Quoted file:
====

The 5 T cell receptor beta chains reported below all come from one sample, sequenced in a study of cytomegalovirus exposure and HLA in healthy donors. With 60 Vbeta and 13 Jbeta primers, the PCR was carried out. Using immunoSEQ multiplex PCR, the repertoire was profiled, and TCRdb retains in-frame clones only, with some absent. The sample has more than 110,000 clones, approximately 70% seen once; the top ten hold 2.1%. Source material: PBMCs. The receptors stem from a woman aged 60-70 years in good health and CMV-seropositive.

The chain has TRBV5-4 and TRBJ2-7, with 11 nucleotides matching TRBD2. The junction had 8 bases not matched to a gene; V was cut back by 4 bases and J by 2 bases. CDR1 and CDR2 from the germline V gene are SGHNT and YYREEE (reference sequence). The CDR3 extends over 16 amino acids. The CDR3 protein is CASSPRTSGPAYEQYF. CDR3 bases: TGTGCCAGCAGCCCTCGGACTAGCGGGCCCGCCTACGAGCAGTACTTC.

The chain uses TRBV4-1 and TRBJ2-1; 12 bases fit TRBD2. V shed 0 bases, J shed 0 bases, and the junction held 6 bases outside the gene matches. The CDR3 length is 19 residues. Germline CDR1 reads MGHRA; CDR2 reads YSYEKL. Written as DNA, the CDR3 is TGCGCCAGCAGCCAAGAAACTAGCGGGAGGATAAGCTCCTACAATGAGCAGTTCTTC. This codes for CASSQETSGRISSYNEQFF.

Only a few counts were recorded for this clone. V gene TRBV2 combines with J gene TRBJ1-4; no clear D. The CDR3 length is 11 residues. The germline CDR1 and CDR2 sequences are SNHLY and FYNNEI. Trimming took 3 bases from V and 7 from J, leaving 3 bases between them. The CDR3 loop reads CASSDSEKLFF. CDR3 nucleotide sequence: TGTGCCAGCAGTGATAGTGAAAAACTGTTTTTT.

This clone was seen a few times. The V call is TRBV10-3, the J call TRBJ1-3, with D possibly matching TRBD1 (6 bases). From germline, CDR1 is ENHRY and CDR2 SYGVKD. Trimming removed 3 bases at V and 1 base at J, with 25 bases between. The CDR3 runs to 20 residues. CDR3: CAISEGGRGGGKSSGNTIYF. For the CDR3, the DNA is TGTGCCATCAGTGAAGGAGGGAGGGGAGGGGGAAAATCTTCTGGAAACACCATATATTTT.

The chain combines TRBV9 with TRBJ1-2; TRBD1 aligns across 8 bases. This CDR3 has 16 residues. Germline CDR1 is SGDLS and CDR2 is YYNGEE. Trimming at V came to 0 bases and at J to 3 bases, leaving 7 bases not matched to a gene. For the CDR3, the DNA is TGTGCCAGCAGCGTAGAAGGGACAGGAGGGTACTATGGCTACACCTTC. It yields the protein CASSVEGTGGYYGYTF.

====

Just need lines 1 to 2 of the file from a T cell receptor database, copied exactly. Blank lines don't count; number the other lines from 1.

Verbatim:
The 5 T cell receptor beta chains reported below all come from one sample, sequenced in a study of cytomegalovirus exposure and HLA in healthy donors. With 60 Vbeta and 13 Jbeta primers, the PCR was carried out. Using immunoSEQ multiplex PCR, the repertoire was profiled, and TCRdb retains in-frame clones only, with some absent. The sample has more than 110,000 clones, approximately 70% seen once; the top ten hold 2.1%. Source material: PBMCs. The receptors stem from a woman aged 60-70 years in good health and CMV-seropositive.

The chain has TRBV5-4 and TRBJ2-7, with 11 nucleotides matching TRBD2. The junction had 8 bases not matched to a gene; V was cut back by 4 bases and J by 2 bases. CDR1 and CDR2 from the germline V gene are SGHNT and YYREEE (reference sequence). The CDR3 extends over 16 amino acids. The CDR3 protein is CASSPRTSGPAYEQYF. CDR3 bases: TGTGCCAGCAGCCCTCGGACTAGCGGGCCCGCCTACGAGCAGTACTTC.